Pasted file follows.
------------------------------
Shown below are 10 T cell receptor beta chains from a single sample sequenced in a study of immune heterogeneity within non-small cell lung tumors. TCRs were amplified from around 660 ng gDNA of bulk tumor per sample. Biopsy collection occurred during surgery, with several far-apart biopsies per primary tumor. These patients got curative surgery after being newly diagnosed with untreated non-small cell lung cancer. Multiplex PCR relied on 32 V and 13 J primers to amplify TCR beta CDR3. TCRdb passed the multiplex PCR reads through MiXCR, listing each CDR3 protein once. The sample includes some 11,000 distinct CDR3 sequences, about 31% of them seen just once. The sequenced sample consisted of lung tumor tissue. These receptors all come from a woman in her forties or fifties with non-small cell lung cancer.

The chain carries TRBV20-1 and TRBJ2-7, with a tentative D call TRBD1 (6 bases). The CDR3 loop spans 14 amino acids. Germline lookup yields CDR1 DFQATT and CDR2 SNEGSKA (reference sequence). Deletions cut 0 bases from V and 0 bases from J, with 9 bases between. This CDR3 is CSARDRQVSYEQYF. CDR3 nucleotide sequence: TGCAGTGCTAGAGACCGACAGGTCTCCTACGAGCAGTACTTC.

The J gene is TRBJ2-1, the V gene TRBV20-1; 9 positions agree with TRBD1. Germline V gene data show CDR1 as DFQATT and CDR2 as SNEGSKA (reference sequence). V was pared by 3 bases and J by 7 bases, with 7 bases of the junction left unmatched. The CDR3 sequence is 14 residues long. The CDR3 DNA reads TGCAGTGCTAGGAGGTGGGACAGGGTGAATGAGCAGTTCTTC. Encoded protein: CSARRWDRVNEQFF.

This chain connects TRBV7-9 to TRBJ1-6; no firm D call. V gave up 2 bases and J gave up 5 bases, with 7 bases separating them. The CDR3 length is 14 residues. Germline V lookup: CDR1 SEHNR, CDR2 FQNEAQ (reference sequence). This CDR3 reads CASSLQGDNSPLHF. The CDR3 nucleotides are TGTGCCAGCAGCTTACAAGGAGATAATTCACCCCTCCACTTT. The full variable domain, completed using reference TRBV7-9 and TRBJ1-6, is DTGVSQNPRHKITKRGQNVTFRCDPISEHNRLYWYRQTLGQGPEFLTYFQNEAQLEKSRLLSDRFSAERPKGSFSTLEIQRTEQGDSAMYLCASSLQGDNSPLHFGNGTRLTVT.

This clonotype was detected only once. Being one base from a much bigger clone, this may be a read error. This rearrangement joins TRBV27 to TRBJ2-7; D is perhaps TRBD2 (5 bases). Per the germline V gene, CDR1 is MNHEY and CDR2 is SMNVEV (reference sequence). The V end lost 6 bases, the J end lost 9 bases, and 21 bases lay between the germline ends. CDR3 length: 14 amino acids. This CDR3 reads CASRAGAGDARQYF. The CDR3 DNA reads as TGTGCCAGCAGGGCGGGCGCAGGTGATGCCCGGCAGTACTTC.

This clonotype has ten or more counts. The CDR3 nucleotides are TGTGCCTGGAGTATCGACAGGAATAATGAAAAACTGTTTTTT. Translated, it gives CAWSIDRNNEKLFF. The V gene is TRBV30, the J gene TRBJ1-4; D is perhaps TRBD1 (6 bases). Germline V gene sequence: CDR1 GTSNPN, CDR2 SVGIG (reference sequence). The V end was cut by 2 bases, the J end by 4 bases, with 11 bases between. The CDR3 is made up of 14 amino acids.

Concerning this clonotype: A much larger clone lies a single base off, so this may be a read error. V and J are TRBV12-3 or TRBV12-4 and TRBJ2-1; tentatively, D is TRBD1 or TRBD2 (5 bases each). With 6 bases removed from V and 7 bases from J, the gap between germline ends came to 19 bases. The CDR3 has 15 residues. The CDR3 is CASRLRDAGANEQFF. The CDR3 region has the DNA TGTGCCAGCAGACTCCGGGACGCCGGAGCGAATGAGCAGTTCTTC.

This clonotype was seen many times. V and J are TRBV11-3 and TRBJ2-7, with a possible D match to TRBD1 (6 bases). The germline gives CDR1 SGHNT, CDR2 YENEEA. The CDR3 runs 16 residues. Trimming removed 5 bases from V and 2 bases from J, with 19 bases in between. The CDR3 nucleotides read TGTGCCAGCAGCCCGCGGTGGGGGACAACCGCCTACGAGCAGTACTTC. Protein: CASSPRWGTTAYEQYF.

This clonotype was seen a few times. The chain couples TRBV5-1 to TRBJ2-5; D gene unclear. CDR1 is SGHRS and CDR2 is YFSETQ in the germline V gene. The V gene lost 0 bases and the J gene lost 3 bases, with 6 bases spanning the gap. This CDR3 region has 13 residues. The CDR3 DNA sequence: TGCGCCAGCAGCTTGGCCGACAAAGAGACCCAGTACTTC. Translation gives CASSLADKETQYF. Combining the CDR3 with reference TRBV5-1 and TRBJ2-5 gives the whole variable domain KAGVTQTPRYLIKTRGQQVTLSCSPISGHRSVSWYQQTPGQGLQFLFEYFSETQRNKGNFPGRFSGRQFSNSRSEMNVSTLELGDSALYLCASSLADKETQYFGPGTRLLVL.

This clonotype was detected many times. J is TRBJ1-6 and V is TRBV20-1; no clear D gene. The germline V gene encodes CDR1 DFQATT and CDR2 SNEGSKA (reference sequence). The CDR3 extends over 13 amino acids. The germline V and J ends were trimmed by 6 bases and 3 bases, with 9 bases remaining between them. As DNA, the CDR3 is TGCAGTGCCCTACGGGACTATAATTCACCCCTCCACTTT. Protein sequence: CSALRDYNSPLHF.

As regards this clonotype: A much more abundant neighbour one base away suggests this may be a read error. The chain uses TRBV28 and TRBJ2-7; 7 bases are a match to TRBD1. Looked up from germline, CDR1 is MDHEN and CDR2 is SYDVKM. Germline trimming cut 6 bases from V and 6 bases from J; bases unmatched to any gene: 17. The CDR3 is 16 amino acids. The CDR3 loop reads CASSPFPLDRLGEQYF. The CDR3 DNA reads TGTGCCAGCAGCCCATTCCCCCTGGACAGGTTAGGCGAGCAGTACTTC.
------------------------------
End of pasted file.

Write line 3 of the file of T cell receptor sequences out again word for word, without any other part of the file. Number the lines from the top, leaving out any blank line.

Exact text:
The J gene is TRBJ2-1, the V gene TRBV20-1; 9 positions agree with TRBD1. Germline V gene data show CDR1 as DFQATT and CDR2 as SNEGSKA (reference sequence). V was pared by 3 bases and J by 7 bases, with 7 bases of the junction left unmatched. The CDR3 sequence is 14 residues long. The CDR3 DNA reads TGCAGTGCTAGGAGGTGGGACAGGGTGAATGAGCAGTTCTTC. Encoded protein: CSARRWDRVNEQFF.